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Country Music

Ken Burns presents a comprehensive look at the history of a uniquely American art form: country music. From its deep and tangled roots in ballads, blues and hymns, to its worldwide popularity, learn how country music evolved over the course of the twentieth century.

Local Connections

Learn about some of the country music connections to the Greater Washington community.

After achieving his dream of becoming a cardiologist, Dr. Cleveland Francis stepped away from medicine to chase a second career as a pioneering African American country music artist in Nashville. (Credit: Courtesy of Cleve Francis)

Country Music in Washington Videos

WETA spotlights the national capital area’s rich history related to country and bluegrass music with short features about important people and places.

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The height of John Denver's fame came after his songwriting collaboration with D.C.-based musicians Bill Danoff and Taffy Nivert on "Take Me Home, Country Roads." The song rose to No. 2 on the Billboard "Hot 100" chart in 1971. (Source: Wikimedia Commons)

Country Music in Washington Timeline

Explore a timeline of the major events and personalities that made the Washington, D.C., area an unlikely epicenter for the development of country music.

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Credit: Courtesy of Les Leverett photograph, Grand Ole Opry Archives  Photo Caption: Patsy Cline performing in 1961.

Local Country Music Stories

Read articles on Boundary Stones covering topics from Patsy Cline's Washington-area connections to Johnny Cash's controversial White House performance for Richard Nixon.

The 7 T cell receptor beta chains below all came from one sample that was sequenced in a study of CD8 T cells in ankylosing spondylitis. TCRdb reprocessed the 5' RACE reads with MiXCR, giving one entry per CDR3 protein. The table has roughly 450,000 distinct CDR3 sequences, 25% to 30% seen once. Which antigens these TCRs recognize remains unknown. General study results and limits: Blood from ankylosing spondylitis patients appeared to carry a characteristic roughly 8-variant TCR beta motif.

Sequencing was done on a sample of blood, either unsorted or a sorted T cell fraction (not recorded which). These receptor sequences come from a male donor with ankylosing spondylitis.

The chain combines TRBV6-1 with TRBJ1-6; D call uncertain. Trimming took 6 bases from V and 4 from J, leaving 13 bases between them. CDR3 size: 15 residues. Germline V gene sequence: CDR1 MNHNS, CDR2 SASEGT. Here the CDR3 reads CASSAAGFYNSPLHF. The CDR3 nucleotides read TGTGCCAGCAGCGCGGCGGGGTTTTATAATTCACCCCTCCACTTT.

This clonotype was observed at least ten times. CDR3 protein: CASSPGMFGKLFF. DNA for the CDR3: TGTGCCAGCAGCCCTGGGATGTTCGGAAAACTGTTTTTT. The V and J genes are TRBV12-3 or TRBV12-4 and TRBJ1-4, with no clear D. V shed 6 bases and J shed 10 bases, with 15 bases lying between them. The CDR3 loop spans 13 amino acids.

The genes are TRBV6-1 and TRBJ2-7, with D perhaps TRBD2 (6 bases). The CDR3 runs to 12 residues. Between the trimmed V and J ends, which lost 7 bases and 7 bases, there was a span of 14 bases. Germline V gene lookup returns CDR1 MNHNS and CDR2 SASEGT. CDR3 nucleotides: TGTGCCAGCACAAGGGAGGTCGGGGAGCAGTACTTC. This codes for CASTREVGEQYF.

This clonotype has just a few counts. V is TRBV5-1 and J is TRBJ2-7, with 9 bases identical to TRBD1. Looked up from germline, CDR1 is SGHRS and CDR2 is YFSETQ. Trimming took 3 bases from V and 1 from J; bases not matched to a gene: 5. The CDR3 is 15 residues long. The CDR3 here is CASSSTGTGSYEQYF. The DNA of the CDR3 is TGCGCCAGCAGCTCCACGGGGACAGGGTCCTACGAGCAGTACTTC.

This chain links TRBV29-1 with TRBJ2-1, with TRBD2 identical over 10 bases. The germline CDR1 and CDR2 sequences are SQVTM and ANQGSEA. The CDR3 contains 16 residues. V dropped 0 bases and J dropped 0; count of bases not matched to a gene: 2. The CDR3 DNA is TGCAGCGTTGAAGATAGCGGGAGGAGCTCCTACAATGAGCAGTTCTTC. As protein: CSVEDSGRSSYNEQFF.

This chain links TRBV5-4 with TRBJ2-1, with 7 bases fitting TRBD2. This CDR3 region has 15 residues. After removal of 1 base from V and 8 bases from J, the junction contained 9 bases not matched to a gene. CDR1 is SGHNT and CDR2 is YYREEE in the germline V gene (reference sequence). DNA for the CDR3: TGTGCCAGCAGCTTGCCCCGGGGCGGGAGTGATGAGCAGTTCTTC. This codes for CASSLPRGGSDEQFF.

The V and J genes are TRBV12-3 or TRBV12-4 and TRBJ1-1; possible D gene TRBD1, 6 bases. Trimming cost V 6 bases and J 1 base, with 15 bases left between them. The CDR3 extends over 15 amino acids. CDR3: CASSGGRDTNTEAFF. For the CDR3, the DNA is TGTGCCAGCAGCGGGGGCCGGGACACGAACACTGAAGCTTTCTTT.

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“Don’t Get Above Your Raisin’” (1984 – 1996)

Country music works to stay true to its roots as the genre skyrockets to new heights.
“Are You Sure Hank Done It This Way?” (1973 – 1983)

WETA Passport“Are You Sure Hank Done It This Way?” (1973 – 1983)

Witness a vibrant era in country music, thanks to mainstream crossovers and a new sound.

"Will the Circle Be Unbroken?” (1968 – 1972)

WETA Passport"Will the Circle Be Unbroken?” (1968 – 1972)

Learn what draws artists like Bob Dylan to Nashville as the Vietnam War rages.

“The Sons and Daughters of America” (1964 – 1968)

WETA Passport“The Sons and Daughters of America” (1964 – 1968)

New country artists like Loretta Lynn and Charley Pride reflect a changing America.

“The Hillbilly Shakespeare” (1945 – 1953)

WETA Passport“The Hillbilly Shakespeare” (1945 – 1953)

Meet the country stars of post-war America, including the Hillbilly Shakespeare.

“Hard Times” (1933 – 1945)

WETA Passport“Hard Times” (1933 – 1945)

Nashville transforms into Music City as America falls for singing cowboys and Texas Swing.

“The Rub” (Beginnings – 1933)

WETA Passport“The Rub” (Beginnings – 1933)

So-called “hillbilly music” reaches new listeners and launches its first stars’ careers.

Ken Burns and WETA

Ken Burns

For more than 30 years, WETA has proudly partnered with Ken Burns to bring landmark documentaries to the nation via public television.

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Choose a Country Music Thank You Gift When You Donate to WETA

Exclusive Country Music Gifts

Can't get enough of Ken Burns's Country Music? Treat yourself to an exclusive Country Music thank-you gift right now including all eight episodes of Country Music on DVD, the program's soundtrack and the accompanying book!

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